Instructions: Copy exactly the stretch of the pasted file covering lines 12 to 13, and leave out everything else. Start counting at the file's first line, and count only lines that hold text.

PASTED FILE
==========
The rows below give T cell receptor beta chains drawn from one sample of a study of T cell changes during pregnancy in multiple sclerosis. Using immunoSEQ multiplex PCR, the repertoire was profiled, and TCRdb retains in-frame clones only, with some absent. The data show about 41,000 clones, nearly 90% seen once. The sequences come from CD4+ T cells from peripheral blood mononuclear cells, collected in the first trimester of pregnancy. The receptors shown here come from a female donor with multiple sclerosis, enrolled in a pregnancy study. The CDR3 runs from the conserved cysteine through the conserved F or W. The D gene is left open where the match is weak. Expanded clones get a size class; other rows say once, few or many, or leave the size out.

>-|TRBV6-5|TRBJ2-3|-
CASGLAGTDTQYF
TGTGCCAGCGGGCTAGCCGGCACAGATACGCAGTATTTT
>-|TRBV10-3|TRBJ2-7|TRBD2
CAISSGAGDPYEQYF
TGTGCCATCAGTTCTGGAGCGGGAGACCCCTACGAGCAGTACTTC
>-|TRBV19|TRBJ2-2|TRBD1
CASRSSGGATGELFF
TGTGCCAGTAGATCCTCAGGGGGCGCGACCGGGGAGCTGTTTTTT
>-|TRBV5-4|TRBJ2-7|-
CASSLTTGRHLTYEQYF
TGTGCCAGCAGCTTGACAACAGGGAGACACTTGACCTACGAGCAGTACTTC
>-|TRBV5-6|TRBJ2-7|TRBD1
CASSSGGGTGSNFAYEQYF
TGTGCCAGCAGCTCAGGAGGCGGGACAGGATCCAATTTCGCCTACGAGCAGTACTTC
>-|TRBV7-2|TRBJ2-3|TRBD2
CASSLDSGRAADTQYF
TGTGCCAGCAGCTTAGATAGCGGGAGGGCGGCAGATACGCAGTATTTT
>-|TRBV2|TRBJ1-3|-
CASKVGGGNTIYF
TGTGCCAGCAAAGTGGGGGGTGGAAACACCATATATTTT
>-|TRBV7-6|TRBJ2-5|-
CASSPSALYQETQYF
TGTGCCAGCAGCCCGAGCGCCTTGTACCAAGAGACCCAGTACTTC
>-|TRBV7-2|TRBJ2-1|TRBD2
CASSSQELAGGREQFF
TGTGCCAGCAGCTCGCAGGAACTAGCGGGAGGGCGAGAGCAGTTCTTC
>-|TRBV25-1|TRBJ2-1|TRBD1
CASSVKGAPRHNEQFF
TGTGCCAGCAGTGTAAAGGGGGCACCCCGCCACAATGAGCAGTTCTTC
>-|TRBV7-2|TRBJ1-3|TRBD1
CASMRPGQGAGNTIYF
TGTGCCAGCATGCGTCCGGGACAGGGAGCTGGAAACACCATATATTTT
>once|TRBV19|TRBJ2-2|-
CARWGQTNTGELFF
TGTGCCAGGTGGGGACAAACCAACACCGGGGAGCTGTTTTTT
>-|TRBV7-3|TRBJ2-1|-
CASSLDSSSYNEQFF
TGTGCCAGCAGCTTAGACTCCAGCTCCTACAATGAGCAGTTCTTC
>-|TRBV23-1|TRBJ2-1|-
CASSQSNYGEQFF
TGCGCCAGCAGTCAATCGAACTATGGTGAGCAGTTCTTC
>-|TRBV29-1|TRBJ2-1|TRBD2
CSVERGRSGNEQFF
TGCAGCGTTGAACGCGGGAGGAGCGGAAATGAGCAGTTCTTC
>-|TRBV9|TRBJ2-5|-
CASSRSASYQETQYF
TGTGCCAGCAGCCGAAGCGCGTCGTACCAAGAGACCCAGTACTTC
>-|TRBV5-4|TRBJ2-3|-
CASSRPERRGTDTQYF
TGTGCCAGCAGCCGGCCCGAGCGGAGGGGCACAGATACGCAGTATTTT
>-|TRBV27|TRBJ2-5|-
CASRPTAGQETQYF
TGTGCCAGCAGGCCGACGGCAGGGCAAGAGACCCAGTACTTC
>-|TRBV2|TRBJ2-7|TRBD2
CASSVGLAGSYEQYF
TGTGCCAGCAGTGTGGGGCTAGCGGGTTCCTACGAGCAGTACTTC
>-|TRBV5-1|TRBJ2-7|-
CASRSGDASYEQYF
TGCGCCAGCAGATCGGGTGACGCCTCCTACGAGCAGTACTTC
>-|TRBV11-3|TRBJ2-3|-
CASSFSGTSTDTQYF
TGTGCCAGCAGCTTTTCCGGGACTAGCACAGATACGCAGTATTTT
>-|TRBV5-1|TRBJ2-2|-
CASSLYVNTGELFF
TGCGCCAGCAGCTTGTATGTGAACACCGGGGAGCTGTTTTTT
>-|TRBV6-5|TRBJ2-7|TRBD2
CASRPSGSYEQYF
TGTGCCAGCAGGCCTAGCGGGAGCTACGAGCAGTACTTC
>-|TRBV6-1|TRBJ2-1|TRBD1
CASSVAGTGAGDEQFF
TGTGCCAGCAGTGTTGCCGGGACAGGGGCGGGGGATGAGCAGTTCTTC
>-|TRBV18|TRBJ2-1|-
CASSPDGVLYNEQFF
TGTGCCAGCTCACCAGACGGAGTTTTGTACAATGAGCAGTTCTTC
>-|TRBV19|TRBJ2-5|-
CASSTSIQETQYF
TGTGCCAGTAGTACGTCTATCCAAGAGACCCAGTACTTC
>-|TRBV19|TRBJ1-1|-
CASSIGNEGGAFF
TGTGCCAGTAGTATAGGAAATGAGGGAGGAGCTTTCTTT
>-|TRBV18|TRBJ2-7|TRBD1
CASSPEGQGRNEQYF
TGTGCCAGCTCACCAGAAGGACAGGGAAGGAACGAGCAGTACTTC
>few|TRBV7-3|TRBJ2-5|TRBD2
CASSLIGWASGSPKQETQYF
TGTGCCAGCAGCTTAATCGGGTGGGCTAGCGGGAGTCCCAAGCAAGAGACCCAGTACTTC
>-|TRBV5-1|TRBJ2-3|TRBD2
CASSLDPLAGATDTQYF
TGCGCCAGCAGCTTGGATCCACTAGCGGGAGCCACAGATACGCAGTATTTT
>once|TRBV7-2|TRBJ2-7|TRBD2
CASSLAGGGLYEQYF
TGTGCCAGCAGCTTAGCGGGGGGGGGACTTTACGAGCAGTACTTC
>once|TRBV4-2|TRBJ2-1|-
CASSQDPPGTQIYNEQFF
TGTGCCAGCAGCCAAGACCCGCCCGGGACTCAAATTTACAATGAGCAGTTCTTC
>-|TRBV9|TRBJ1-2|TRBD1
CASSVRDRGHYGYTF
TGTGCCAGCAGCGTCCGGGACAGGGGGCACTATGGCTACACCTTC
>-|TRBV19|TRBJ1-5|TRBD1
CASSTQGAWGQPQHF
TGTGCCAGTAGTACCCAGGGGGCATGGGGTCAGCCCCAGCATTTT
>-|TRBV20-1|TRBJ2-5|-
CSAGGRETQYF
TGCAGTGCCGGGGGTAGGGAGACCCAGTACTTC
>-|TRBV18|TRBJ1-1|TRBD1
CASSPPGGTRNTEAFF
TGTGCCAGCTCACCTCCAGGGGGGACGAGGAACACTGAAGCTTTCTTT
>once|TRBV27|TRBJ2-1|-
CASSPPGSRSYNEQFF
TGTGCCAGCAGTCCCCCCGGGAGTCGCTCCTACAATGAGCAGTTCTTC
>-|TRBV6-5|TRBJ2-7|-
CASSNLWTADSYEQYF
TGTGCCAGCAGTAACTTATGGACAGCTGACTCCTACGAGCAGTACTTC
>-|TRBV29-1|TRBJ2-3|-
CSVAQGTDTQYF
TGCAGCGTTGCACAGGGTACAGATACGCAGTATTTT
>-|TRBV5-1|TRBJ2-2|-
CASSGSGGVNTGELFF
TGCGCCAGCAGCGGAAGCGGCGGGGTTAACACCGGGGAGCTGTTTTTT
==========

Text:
CASSLTTGRHLTYEQYF
TGTGCCAGCAGCTTGACAACAGGGAGACACTTGACCTACGAGCAGTACTTC